Ann Peebles – Breaking Up Somebody’s Home / Trouble, Heartaches & Sadness (1972) *
70s Soul. Queen of. Ann Peebles should really be as popular as Al Green; in the early seventies both singers were signed to Hi Records where both benefitted from the gorgeously gritty grooves of the genius Willie Mitchell, his crack house band and the Memphis Horns, but choice of material was probably the reason Peebles was a less commercial proposition than Green. The sound is exactly the same, but the songs are often darker; in Peebles’s Memphis pretty much all the men are bastards, everyone seems to be cheating on everyone and it’s always raining.
The a-side of this particular single is just 2½ minutes, but it manages to perfectly distil the moment where late (rainy) night loneliness tips over into bitterness and desperation. And what a title too; I’ve never quite decided whether she wants to just drive round to her beau’s house and do something to split him and his wife up, or if she’s actually thinking about smashing shit up. Peebles does the other woman and woman-done-wrong-and-fighting-back better than pretty much anyone. ‘I Will Survive’? pffft, Ann’s gonna break things and tear your playhouse down.
I originally came to this one via a mixtape from a friend, where the track was obviously recorded from the radio, a clipped syllable from a DJ’s voice coming in at the end over the fade-out. Even better, the voice was clearly John Peel’s! You can’t help wondering what he was playing either side of this, Napalm Death? The latest Fall record of the time? Anyway, this became my favourite track on the tape (I can’t remember anything else that was on it now), its brevity demanding continual rewinding.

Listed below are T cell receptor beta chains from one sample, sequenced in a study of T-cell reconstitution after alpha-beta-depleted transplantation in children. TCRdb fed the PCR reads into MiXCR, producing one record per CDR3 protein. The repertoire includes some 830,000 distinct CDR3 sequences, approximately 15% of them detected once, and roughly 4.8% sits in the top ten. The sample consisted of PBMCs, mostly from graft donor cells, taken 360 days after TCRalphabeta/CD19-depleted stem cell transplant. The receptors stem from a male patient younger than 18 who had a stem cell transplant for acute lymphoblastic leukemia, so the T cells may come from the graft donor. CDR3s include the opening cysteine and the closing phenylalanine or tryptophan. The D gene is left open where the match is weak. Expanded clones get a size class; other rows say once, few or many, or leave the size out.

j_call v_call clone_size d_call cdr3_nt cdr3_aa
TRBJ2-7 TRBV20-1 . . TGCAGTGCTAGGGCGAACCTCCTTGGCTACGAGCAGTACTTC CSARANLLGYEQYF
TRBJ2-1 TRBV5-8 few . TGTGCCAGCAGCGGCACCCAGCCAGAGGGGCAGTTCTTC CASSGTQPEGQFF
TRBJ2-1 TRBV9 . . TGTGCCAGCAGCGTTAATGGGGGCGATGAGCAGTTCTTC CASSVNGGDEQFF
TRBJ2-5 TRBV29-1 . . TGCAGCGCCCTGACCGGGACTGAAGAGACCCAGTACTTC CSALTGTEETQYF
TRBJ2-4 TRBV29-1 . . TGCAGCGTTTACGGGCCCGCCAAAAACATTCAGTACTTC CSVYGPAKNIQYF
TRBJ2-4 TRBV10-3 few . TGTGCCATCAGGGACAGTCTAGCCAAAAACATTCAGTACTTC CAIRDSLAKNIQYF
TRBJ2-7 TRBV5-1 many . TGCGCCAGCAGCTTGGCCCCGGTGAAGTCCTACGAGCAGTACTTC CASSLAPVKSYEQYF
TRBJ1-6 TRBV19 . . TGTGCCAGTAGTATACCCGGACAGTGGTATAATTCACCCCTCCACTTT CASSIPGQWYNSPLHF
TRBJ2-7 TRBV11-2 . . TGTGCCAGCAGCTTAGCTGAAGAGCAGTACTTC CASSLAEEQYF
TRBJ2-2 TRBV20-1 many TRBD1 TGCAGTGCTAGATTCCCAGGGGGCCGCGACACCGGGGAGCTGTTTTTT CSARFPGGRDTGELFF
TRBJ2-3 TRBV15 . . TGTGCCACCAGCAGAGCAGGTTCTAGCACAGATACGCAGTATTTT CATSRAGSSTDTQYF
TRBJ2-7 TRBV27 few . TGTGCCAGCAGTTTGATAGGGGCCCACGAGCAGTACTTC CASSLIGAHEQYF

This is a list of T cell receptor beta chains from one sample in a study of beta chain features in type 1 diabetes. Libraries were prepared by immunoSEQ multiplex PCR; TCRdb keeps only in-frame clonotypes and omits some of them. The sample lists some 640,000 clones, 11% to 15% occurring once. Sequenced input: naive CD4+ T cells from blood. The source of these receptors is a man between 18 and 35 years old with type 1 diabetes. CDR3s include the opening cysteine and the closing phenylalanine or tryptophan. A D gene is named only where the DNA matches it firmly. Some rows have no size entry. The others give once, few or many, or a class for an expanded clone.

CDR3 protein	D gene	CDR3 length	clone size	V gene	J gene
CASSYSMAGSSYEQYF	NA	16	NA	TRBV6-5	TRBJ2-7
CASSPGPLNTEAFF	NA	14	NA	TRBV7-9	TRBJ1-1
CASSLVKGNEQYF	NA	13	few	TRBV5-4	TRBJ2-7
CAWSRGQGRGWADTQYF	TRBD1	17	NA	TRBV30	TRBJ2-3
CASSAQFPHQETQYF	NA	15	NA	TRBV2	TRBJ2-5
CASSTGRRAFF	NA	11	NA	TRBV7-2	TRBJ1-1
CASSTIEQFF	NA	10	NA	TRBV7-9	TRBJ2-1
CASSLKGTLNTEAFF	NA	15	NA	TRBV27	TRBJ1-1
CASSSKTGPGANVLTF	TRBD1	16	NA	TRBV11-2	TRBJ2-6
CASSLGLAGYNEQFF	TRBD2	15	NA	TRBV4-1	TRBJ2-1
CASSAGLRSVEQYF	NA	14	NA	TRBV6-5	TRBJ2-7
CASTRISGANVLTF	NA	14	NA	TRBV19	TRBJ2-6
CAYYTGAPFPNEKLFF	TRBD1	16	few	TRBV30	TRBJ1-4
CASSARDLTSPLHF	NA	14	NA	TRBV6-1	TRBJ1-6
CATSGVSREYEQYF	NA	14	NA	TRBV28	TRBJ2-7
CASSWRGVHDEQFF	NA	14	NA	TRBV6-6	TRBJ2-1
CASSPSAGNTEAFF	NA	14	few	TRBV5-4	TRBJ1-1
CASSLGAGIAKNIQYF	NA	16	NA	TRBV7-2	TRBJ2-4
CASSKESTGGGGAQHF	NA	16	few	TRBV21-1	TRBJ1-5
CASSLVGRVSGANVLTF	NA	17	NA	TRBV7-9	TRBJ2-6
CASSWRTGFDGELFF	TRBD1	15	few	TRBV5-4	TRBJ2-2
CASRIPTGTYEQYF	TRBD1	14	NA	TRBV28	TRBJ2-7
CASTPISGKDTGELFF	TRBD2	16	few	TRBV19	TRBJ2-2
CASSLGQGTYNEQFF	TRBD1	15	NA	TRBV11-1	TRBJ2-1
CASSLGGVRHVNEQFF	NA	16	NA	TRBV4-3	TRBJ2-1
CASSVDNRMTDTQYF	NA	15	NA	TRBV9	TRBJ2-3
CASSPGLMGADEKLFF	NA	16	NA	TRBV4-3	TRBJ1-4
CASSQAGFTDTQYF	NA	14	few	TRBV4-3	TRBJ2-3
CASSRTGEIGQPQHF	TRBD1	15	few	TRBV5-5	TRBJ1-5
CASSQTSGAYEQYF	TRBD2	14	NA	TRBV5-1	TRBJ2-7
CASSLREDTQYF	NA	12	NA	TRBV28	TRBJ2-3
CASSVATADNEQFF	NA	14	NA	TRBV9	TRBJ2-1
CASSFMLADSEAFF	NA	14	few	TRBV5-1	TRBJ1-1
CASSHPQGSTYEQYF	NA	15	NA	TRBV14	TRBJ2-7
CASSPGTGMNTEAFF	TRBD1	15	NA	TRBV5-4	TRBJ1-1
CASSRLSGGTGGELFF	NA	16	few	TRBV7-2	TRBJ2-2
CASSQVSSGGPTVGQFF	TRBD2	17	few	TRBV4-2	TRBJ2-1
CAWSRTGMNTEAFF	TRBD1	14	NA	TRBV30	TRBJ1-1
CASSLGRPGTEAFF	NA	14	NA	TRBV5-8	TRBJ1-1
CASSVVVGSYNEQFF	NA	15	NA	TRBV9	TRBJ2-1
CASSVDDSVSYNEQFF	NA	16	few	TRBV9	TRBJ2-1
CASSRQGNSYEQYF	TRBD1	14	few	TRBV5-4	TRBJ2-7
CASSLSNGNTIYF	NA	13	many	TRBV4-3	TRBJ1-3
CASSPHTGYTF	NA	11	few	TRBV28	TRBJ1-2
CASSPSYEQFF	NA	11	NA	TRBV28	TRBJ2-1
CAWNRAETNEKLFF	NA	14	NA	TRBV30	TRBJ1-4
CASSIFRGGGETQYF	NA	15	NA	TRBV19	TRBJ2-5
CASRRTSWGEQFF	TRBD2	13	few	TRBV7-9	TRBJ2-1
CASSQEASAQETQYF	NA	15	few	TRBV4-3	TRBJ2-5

For some reason I didn’t initially investigate any further into her catalogue, but then one Friday at work I was talking to another friend who loved Ann Peebles. The next day, on my way into town to the shops, I decided I simply had to buy a Peebles record. My first stop was Reckless in Berwick St, which still had a basement where a box of soul singles sat on the counter. Having inherited not only my dad’s hoarding tendencies, but his acute sense of relative value, I’ve never bought many 7″s (or “45s” as we must trendily refer to them now) and 9/10 times I deliberately avoid looking beyond the LP and 12″ sections in any shop. I was on a mission this time though and miraculously, as I began to flick, there it was, second record in the box, as if I’d just willed it there. I excitedly parted with my £3 and while I have no memory of what if anything else I bought that day, I remember it was definitely raining. Getting the record home, I had a bonus discovery with the equally brilliant b-side, part of whose intro is the backbone to a GZA track I was a bit obsessed with at the time (a huge proportion of early RZA production relies on the Hi back catalogue). In contrast to the a-side, the song is much more positive than its title indicates: she’s bidding goodbye to her troubles and sadness, or rather, as is more customary for Peebles, telling them to piss off.
I now have all this stuff in digital form, having bought an ex-girlfriend the Complete Hi Recordings CD set and copied it, but if you see the Straight From The Heart LP going cheap, please pick it up for me.
* I’m abandoning the countdown numbers, I don’t need the trouble, sadness and heartaches they’ll surely bring.